Imagine a world where the building code does not allow returns to be installed in closets to control mold and other contaminants. That would be insane right? Welcome to the real world.
Let me make the case for closet air change…in cold climates, hot-humid climates and mixed humid climates. Then let’s look at the arguments against code allowed returns. And finally let’s look at a sleazy way to get around the code if the “authority having jurisdiction”….the “local big dog chief building official” does not agree with the argument. Note that the local chief building official has the authority to make exceptions to the code language. A good code official1 who knows stuff is more important to know than a good surgeon. Lots of good surgeons…well there used to be back in the old days…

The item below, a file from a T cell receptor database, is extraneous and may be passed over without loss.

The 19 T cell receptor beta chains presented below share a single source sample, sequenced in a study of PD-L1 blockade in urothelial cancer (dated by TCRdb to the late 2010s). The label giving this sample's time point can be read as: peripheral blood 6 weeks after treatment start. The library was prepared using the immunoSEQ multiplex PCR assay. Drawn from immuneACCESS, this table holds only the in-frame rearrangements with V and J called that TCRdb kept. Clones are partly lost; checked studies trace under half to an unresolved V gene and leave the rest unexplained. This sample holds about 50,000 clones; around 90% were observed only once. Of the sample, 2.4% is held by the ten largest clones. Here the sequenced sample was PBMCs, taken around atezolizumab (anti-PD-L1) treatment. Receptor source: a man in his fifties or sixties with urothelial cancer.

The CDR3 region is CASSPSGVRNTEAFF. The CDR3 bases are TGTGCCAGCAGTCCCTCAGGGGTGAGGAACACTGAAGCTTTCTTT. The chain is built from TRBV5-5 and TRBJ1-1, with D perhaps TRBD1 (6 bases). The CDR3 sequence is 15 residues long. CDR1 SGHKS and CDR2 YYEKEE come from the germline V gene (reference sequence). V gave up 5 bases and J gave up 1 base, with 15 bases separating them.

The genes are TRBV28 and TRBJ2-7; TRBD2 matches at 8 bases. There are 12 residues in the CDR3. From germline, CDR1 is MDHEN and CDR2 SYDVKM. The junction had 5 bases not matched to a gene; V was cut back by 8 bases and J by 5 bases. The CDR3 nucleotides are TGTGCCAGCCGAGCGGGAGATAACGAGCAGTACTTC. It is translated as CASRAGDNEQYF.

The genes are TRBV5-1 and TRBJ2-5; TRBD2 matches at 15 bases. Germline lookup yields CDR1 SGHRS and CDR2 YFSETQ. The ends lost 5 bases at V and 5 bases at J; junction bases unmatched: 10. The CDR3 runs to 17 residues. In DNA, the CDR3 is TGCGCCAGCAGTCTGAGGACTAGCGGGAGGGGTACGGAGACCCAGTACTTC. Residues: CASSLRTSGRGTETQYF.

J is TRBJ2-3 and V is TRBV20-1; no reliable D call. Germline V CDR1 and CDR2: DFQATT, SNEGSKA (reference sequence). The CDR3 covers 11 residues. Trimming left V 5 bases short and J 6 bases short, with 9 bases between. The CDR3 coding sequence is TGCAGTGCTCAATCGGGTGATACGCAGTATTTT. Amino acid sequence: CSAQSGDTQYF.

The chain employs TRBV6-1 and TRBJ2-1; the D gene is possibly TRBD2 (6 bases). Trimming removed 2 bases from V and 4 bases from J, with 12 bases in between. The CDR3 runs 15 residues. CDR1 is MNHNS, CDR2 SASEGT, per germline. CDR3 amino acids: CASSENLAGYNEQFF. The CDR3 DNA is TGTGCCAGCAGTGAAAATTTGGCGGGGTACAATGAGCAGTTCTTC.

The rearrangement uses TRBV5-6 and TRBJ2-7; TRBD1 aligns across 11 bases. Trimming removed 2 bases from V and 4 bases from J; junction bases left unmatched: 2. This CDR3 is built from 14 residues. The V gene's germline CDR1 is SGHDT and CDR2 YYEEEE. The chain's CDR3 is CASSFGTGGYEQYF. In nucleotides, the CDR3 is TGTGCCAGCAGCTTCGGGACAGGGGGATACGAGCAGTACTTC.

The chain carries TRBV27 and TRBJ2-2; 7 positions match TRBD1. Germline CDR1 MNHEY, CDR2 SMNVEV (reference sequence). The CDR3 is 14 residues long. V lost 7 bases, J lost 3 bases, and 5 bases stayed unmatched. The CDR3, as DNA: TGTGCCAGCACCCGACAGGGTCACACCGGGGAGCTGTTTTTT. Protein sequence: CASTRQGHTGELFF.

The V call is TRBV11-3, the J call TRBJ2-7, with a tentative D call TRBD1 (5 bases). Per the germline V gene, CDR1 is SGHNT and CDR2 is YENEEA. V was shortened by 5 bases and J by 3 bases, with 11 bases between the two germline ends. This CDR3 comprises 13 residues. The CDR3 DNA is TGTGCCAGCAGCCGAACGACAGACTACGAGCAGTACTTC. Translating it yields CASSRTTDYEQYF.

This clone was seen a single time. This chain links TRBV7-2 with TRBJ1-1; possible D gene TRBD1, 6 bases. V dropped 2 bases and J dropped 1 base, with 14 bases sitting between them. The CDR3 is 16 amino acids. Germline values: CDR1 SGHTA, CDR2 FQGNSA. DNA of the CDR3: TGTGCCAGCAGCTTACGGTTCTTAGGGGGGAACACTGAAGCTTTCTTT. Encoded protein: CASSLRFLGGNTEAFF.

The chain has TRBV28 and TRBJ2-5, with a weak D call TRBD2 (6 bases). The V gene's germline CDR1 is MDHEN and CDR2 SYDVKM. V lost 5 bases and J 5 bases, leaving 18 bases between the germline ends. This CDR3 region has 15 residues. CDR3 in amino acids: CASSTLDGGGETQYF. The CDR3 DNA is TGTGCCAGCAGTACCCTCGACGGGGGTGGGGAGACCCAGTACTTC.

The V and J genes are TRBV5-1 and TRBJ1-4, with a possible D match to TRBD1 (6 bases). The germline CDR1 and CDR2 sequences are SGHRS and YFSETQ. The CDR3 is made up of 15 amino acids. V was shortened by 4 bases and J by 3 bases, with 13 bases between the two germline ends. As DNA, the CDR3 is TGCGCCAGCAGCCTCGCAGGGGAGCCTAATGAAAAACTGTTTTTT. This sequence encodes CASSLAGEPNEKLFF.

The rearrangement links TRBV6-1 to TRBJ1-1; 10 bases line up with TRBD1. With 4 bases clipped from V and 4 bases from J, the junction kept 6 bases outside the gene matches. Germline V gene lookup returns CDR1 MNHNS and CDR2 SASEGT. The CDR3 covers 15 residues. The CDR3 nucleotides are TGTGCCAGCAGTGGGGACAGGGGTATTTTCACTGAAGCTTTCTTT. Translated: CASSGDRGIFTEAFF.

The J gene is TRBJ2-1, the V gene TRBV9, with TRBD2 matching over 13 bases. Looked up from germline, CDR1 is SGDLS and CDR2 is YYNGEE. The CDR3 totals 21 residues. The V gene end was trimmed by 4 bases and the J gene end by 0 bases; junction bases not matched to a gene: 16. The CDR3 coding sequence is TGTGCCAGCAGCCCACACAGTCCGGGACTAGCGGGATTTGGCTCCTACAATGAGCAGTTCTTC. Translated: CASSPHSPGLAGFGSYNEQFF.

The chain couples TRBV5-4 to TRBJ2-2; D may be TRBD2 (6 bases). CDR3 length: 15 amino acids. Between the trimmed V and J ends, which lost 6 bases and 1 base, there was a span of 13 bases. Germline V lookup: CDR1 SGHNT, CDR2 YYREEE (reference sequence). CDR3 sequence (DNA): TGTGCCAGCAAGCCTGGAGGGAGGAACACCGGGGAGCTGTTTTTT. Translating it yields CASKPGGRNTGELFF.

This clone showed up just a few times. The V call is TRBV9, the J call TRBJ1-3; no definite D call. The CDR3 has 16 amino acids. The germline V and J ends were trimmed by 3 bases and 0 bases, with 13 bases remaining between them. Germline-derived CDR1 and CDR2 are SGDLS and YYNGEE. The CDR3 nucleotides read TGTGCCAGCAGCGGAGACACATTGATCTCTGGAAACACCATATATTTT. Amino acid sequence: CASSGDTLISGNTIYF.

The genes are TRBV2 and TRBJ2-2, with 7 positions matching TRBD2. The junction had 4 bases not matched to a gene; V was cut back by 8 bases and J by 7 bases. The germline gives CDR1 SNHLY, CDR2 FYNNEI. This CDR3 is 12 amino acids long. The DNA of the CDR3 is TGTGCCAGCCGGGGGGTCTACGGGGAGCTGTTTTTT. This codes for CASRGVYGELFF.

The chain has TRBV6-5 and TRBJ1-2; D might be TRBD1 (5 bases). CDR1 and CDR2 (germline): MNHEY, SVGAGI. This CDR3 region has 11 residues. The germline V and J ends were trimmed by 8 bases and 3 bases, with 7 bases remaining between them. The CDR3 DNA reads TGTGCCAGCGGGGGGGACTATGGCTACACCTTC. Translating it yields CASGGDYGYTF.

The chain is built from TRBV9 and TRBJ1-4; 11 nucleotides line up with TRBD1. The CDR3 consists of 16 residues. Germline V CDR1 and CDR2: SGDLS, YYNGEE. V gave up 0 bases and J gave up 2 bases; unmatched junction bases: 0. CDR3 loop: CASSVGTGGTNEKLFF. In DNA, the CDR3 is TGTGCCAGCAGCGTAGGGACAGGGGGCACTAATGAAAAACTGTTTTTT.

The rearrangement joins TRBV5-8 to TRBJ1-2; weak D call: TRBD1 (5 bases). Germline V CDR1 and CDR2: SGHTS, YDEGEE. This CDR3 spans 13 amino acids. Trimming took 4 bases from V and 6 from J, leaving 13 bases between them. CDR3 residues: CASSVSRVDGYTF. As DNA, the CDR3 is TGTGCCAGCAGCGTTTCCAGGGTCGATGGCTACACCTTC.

A classic example of mold occurring in a cold climate closet is that of an exposed closet on an exterior wall (Figure 1). Its heat loss is high and the closet will be colder than the bedroom it is attached to. If the vapor pressure in the bedroom is the same as the vapor pressure in the closet, and the closet is colder, then the relative humidity in the closet will be higher than the relative humidity in the bedroom. If the closet experiences mold, it is apparent that the relative humidity in the closet is greater than 80 percent. However, the key question is this: is the relative humidity above 80 percent because the closet is too cold, or is it because there is too much moisture present (high vapor pressure) in the closet? Is this a surface temperature mold problem, or is this a vapor pressure mold problem – or a combination of the two?
Figure 1: Cold Climate Closet - Its heat loss is high and the closet will be colder than the bedroom it is attached to.